British lawmakers have questioned Heathrow Airport's ability to cope with an influx of passengers during the London Olympics this summer, warning that long lines at immigration could force planes to sit on runways or even circle Europe's busiest airport.
British lawmakers have questioned Heathrow Airport’s ability to cope with an influx of passengers during the London Olympics this summer, warning that long lines at immigration could force planes to sit on runways or even circle Europe’s busiest airport.
The concerns were expressed in a letter to Culture Secretary Jeremy Hunt from the chairman of House of Commons Culture, Media and Sport committee, John Whittingdale. It was published Wednesday.
Whittingdale wrote that lawmakers had met with Heathrow operator BAA on its preparations for Olympic games and “did not leave the briefing confident” that Heathrow was ready to cope with huge numbers of arrivals around the Olympics in a “timely fashion.” The games run from July 27 to Aug. 12.
“We understand that significant preparations have been made to accommodate unusual sporting equipment, special lanes for the Olympic family, welcoming arrangements for competitors and additional Olympic ambassadors,” Whittingdale wrote. “However, far less thought seems to have been given to the issue of how to deal with long queues at immigration.”
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Whittingdale said those lines could push terminals over capacity, forcing planes to circle in the air, sit on runways or block gates if they can’t unload their passengers.
Last year, even without the crush of the Olympics, Britain’s former border chief relaxed some passport checks during the busy summer tourist season just to handle the demand.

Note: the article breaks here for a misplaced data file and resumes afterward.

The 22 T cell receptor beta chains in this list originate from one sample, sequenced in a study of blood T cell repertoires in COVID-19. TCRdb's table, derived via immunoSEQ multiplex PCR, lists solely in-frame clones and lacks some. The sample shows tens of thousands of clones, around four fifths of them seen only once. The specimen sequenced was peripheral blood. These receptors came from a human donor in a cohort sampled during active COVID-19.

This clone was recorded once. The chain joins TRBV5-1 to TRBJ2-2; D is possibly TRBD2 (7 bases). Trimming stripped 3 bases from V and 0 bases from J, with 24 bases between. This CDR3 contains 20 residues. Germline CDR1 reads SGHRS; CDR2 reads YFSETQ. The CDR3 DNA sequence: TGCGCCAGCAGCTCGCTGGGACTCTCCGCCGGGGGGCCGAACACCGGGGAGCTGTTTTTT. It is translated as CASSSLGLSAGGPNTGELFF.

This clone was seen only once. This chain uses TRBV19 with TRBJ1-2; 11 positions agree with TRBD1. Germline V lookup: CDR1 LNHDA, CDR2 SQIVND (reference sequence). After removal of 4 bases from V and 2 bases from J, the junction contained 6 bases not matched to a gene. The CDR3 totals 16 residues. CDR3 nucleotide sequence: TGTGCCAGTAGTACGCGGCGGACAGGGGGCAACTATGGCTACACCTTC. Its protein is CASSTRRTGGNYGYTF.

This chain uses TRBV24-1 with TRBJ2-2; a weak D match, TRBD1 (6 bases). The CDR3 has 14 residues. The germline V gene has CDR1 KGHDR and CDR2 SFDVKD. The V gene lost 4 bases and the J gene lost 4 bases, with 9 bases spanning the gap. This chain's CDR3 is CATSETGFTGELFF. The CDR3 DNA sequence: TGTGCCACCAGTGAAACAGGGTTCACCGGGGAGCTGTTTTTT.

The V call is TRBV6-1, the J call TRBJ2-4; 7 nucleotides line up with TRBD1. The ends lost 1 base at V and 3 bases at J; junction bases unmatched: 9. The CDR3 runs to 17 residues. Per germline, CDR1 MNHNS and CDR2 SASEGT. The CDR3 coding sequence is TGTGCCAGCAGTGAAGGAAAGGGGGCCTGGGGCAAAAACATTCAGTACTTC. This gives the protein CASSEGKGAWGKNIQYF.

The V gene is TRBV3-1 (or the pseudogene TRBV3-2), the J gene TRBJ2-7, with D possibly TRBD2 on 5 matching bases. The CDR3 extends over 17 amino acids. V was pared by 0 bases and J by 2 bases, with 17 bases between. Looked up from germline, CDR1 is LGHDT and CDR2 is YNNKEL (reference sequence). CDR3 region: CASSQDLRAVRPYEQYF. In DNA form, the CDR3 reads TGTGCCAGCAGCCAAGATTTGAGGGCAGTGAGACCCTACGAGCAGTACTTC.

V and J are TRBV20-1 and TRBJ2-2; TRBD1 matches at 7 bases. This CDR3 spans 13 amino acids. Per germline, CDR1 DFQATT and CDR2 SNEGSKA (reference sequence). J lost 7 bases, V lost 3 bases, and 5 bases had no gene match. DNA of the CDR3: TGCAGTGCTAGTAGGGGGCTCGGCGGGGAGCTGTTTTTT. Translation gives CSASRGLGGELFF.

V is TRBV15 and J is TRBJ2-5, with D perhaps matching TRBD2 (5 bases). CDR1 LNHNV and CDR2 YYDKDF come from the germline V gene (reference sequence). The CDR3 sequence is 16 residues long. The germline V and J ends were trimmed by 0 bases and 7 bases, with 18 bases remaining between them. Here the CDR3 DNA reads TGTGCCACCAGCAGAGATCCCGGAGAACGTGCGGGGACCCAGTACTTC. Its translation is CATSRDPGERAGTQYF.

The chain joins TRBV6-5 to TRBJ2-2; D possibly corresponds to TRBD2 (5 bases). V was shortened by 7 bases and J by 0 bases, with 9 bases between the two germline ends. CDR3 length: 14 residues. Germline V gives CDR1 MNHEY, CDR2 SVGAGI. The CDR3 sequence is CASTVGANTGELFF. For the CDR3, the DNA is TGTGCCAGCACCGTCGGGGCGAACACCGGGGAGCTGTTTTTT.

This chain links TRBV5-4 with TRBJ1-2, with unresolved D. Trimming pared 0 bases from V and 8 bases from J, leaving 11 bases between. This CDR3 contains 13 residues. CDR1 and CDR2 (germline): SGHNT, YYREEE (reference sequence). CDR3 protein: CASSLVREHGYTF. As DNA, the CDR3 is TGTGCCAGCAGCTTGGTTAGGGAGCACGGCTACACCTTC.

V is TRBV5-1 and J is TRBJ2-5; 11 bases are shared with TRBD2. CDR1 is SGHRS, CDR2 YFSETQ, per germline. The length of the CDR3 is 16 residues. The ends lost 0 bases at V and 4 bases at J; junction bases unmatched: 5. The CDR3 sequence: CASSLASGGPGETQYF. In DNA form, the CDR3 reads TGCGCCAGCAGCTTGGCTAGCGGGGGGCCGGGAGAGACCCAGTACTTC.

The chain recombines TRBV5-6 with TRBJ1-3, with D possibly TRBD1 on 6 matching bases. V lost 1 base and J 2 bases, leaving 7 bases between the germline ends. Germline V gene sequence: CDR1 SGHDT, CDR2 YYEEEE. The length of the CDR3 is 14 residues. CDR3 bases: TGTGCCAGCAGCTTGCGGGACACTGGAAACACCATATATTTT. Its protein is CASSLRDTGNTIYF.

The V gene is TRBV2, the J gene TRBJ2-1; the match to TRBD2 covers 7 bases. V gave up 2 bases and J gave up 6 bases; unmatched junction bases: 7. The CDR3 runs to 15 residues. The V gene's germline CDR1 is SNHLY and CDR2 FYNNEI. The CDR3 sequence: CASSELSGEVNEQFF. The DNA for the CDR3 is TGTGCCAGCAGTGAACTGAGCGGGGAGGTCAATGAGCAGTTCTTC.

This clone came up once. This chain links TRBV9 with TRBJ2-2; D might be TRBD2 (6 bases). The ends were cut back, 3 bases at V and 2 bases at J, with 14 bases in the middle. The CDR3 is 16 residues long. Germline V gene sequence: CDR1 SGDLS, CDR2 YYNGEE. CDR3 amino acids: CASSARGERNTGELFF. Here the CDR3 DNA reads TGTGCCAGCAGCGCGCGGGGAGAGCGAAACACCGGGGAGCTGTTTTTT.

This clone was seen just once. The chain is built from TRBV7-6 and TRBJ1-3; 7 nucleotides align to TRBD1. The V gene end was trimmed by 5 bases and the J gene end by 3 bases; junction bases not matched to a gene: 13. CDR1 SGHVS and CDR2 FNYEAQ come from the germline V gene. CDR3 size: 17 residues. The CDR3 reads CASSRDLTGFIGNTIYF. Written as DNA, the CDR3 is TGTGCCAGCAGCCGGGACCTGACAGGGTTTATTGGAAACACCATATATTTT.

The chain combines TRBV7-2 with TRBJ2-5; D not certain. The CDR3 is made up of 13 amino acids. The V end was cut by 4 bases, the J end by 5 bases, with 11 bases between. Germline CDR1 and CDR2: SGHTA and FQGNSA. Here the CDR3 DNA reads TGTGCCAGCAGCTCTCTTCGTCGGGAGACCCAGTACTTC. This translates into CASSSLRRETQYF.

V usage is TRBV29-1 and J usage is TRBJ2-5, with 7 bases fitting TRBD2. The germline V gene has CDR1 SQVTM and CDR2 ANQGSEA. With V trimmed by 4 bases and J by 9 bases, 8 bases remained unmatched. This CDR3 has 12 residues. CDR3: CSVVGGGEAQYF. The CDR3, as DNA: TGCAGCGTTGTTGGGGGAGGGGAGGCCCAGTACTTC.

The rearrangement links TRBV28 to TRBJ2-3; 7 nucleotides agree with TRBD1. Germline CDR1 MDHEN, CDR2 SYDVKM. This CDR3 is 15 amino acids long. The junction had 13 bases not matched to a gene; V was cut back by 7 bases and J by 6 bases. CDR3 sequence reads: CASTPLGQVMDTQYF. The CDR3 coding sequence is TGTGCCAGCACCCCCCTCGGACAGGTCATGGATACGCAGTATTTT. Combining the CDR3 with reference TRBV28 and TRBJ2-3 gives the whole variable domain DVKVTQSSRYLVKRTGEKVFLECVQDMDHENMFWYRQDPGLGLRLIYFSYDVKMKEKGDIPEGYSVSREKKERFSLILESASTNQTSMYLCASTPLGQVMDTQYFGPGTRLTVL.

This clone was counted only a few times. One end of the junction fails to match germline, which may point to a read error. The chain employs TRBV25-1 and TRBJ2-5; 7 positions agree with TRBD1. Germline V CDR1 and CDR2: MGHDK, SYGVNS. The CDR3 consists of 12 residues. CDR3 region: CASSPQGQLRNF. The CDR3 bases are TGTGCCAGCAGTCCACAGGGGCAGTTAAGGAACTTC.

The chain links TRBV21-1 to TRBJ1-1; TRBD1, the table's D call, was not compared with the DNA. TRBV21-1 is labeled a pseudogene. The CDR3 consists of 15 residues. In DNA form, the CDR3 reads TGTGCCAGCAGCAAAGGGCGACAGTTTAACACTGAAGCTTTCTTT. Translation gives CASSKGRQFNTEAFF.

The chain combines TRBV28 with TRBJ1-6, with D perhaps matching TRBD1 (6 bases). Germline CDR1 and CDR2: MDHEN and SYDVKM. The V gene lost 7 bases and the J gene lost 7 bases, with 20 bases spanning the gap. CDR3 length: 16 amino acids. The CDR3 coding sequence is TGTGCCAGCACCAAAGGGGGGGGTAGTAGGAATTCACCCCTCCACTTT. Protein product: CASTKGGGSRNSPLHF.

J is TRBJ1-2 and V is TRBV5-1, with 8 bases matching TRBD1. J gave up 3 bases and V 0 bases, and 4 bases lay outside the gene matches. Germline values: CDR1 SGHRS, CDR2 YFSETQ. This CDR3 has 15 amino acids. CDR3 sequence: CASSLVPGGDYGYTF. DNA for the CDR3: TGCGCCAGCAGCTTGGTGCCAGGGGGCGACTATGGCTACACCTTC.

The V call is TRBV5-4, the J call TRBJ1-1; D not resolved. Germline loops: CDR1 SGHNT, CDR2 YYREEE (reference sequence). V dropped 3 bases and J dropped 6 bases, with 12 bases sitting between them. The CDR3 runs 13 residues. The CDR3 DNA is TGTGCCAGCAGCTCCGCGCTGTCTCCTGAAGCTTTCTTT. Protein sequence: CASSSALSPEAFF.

Long immigrations waits could deter tourists from returning to Britain, Whittingdale added.
Heathrow typically handles an average of 190,000 passengers arriving and departing each day, with 69.4 million total in 2011.
BAA noted that Whittingdale’s concerns related to immigration – which is the U.K. Border Agency’s responsibility – and criticized the agency.
“Immigration waiting times during peak periods at Heathrow are frequently unacceptable and we have called on Border Force to address the problem as a matter of urgency,” BAA said. “There isn’t a trade-off between strong border security and a good passenger experience – Border Force should be delivering both.”
The U.K. Border Agency responded to the letter by saying it is “well prepared” for the Olympics and has additional staff available for busy periods.
“We will not compromise on border security,” it said.
The day after the closing ceremony – Monday, Aug. 13 – is set to be the airport’s busiest ever, BAA estimates, more than its previous record of 233,561 passengers on July 31, 2011. Heathrow is forecasting it will handle 35 percent more baggage for departing flights on Aug. 13 than on a normal day, which sees about 150,000 items.
Heathrow is creating a special terminal for Olympic athletes, coaches and sponsor to fly out of Britain after the end of the games. Airport officials say 10,000 athletes and support staff will go through the “Special Games Terminal” in the three days after the closing ceremony to process the exodus.